England’s Western Swing: Fort Worth sends musicians to London on concert excursion

Texas Music

Fort Worth is lending its voice – seven of them, actually – to the Texas Music Takeover in London.

It’s the second year the Fort Worth Convention and Visitors Bureau will be the presenting sponsor of Fort Worth-based Rival Entertainment’s Texas Music Takeover in London from Oct 10-16. The six-day concert series spotlights 13 Texas musicians, including seven from Fort Worth, in venues across the city.

The Fort Worth seven are: Abraham Alexander, Austin Allsup, Casey Donahew, Joey Green, Pat Green, Grady Spencer and Luke Wade.

“Music is an amazing element in our lives. It defines generations. It spans generations. In a heartbeat, it takes you back in time. It’s energizing,” said Bob Jameson, president and CEO of the Fort Worth CVB. “It matches your mood and it sets a mood. It just has a remarkable impact in our life.”

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The concert series gives the bureau a chance to leverage Fort Worth musicians in the United Kingdom and launch a promotion to attract U.K. residents to the shows and promote travel to Fort Worth. The United Kingdom is the No. 1 source of overseas visitors to Fort Worth and Texas.

“It is clear that music also helps define a destination,” Jameson said. “We have used music as we have created special, local experiences here. We have introduced local music in order to personalize the experience, create a vibe and heighten interest.”

In the past year the Convention and Visitors Bureau and the city of Fort Worth have used music to help highlight things to do in the city, featuring local music in marketing and advertising, on social media and by taking artists along on CVB’s international travel.

During a kickoff for the London event on Sept. 27 at McDavid Studio in downtown Fort Worth, Jameson noted other city events that highlight music in Fort Worth — from Friday on the Green to Party on the Porch to Bands on the Bricks — and the places that support the city’s growing music scene such as Cowtown Coliseum, Billy Bob’s and Bass Hall.

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“There is a tremendous music scene in Texas. Music is great for tourism, it is great for our quality of life. It filters into so many things that we do and have to share.”

And share the music is something the CVB certainly plans to do.

“What brings us here today is Texas Music Takeover and we want to thank our friends with Rival Entertainment. They have put together a great experience,” Jameson said at the kickoff. “This is year two of taking great Texas musicians over to our No. 1 international market, which is the United Kingdom. And in London we are going to be playing some Texas music with great Texas artists and seven of them are from here in Fort Worth.”

Fort Worth Mayor Betsy Price said, “I hope London is ready for the Texas Music Takeover.”

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“I don’t have to tell you that Fort Worth is indeed a music city. It always has been,” Price said. “As mayor, I’ve had the opportunity to watch it grow and expand and it’s so exciting to see our music scene really coming along.”

She added, “It’s really the honky-tonks, the small honky-tonks, that put Fort Worth on the map. … There are just too many to name, but they are the favorite spots for people to go and really enjoy it.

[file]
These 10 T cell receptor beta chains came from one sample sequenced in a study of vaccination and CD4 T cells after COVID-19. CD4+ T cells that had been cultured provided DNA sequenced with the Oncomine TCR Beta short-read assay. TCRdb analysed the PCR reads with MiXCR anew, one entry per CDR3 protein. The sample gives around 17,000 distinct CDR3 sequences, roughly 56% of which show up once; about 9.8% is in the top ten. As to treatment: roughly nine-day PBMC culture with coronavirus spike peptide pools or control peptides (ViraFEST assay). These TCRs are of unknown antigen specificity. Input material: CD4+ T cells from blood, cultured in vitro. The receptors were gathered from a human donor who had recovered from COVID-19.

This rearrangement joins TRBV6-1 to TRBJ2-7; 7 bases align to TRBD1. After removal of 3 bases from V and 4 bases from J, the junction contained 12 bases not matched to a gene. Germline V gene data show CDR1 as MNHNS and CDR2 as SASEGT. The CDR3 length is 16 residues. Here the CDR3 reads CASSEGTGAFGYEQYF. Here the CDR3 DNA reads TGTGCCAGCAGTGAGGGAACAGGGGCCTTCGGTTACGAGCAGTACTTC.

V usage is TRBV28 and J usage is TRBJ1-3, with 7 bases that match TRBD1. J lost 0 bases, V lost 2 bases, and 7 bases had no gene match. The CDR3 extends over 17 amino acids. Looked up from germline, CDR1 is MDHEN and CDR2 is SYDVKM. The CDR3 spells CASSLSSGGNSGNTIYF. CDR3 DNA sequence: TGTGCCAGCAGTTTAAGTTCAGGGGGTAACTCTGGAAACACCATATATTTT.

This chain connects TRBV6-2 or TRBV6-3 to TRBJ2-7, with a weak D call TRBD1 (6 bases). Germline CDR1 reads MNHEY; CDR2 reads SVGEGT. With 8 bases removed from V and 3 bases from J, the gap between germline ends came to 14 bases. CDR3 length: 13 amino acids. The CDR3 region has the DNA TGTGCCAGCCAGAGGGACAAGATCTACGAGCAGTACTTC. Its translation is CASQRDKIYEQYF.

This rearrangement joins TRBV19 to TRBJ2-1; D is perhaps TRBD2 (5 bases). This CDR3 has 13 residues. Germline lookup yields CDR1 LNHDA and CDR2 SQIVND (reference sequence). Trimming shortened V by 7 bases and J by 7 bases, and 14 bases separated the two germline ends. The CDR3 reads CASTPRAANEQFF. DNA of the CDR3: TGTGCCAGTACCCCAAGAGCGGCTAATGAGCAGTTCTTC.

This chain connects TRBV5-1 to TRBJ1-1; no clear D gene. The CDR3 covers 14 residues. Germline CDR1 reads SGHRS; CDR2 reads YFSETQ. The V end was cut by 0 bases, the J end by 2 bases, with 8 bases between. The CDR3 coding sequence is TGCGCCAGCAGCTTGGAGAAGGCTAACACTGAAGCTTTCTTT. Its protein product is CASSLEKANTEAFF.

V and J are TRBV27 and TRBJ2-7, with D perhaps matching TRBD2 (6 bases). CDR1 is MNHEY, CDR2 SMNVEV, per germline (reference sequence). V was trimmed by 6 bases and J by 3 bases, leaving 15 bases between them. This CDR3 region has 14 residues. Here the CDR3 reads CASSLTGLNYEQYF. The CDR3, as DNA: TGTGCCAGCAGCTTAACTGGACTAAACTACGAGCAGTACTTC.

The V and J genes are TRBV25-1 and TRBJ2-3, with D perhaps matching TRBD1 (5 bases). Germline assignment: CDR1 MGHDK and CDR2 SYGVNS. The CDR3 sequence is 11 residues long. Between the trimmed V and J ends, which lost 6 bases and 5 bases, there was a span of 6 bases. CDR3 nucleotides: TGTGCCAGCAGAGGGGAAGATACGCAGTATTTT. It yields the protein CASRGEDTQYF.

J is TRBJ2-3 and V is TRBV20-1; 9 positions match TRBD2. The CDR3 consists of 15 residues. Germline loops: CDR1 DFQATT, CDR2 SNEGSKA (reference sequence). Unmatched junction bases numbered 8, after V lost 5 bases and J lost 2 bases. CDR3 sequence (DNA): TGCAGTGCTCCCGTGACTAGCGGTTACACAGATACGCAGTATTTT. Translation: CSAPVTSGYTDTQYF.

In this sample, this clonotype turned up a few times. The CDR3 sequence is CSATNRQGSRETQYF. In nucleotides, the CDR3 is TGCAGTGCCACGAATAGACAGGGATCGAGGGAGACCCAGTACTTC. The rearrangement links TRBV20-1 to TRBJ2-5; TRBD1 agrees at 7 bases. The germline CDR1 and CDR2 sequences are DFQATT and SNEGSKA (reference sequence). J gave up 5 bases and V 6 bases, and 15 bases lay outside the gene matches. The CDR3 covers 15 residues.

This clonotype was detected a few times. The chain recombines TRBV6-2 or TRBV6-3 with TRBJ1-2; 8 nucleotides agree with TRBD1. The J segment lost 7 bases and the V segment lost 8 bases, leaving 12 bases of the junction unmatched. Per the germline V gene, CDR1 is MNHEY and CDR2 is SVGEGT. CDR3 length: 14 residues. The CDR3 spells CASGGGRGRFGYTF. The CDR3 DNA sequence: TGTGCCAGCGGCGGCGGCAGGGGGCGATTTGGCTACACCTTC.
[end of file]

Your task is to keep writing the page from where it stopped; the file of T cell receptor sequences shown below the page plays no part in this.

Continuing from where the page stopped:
“Let’s keep honky-tonkin’ right here in Fort Worth!” she exclaimed.

Price presented a certificate of recognition to representatives from Rival Entertainment for helping with the event, which “provides a great platform to share the story of Fort Worth with the U.K.,” she said. “Contributions like yours help put our city on the map.”

But sending off the musicians wasn’t the only item on the evening’s agenda.

“Today we are proud to announce that we have a special project coming together where we are teaming with the Fort Worth Chamber of Commerce, Bell Helicopter, Firestone and Robinson, Hear Fort Worth, the Fort Worth Film Commission and others so that this March we’re going to create the first Fort Worth house at South by Southwest,” Jameson said.

“We are going to tell all elements of the Fort Worth story to an international audience,” Jameson said, referring to the huge annual music and media event in Austin. “We’re going to showcase our innovation, tell a story of technology in our community, we’re going to share about film, share about food, tourism, business and, of course, local music.”

The SXSW announcement of the “house” or showcase wasn’t the only highlight of the event, however, as Brendan Anthony, director of Texas Music Office in the office of the governor, stepped up to the podium.

“When you live in a place like Fort Worth that is a city on the rise, and it most definitely is a city on the rise, it will get harder and harder and harder to make a living doing what you do best so that the city can tell those stories and take you on extremely cool trips like [Texas Music Takeover]”

He also announced that the Texas Music Office has started a certification and branding program called the Music-Friendly Communities Initiative.

“We think it will leave a lasting mark on the Texas music industry landscape,” Anthony said. “It will not only do that, but it will help cities do a better job of telling that story.”

“We want to create an opportunity and a forum for understanding that market and translation of industry concerns so that they can be addressed. And then we want to continue to create opportunities for those folks within that city.”

Accepting the certificate that shows the city’s new designation as a music-friendly community, Jameson said, “We don’t pretend to be Austin, we don’t pretend to be Nashville, we are Fort Worth. We are music-friendly not because we are finished but because we are just getting started and we are continuing to tell this story.”